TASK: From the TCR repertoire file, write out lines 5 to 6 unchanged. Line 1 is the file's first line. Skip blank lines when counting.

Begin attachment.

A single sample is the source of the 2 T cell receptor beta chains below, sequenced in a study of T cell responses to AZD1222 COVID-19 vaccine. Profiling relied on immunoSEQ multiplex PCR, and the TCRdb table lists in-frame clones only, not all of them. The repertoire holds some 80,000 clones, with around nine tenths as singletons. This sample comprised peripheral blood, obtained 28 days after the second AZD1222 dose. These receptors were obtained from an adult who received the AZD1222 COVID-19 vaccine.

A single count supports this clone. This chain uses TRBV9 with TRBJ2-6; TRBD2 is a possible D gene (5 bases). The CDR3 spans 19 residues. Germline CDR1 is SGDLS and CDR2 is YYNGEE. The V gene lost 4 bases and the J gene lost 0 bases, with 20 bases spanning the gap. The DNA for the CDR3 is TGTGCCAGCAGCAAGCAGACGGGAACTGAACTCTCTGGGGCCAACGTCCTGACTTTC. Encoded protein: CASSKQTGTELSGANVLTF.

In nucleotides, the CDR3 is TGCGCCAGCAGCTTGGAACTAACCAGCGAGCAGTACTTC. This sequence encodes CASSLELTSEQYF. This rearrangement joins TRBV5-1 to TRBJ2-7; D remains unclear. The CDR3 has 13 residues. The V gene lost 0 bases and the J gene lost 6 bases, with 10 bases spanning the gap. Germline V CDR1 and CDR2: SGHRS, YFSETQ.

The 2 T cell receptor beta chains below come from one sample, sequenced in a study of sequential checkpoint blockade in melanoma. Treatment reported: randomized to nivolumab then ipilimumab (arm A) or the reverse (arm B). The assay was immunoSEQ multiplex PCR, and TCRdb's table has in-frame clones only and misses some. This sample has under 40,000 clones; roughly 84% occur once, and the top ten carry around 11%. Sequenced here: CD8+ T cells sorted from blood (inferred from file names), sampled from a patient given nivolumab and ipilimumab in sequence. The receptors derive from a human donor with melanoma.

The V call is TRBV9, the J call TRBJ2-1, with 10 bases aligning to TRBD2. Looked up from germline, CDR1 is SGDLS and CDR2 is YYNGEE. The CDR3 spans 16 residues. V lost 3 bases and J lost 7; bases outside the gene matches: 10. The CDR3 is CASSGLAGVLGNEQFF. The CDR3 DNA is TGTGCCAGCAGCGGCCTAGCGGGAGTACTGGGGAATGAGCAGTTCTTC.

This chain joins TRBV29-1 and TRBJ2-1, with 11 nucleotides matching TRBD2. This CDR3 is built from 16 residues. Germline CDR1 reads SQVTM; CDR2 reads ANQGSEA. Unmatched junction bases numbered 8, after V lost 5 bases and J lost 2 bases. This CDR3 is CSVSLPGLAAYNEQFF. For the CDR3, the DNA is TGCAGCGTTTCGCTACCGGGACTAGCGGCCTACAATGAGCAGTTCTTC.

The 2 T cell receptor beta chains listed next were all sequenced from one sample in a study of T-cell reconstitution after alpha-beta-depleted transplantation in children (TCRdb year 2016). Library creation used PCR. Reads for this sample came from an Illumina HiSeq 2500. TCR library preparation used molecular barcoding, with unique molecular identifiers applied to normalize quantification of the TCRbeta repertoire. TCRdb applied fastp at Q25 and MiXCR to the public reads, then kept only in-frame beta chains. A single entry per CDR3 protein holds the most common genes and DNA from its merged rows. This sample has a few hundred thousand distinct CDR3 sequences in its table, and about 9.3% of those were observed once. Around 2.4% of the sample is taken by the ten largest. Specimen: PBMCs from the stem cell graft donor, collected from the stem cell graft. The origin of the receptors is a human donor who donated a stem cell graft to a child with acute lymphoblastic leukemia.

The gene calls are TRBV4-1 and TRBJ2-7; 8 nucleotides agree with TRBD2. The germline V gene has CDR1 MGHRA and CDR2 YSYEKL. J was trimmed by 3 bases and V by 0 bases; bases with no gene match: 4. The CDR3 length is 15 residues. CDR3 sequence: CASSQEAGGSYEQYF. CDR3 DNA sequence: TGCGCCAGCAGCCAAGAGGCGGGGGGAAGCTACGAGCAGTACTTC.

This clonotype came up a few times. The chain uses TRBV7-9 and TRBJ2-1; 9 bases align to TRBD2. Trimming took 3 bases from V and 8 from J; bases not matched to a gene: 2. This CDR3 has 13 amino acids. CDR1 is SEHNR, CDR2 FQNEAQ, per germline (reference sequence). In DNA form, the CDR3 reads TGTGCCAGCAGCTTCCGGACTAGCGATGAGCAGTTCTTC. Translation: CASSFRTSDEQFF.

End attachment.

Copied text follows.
The V call is TRBV9, the J call TRBJ2-1, with 10 bases aligning to TRBD2. Looked up from germline, CDR1 is SGDLS and CDR2 is YYNGEE. The CDR3 spans 16 residues. V lost 3 bases and J lost 7; bases outside the gene matches: 10. The CDR3 is CASSGLAGVLGNEQFF. The CDR3 DNA is TGTGCCAGCAGCGGCCTAGCGGGAGTACTGGGGAATGAGCAGTTCTTC.

This chain joins TRBV29-1 and TRBJ2-1, with 11 nucleotides matching TRBD2. This CDR3 is built from 16 residues. Germline CDR1 reads SQVTM; CDR2 reads ANQGSEA. Unmatched junction bases numbered 8, after V lost 5 bases and J lost 2 bases. This CDR3 is CSVSLPGLAAYNEQFF. For the CDR3, the DNA is TGCAGCGTTTCGCTACCGGGACTAGCGGCCTACAATGAGCAGTTCTTC.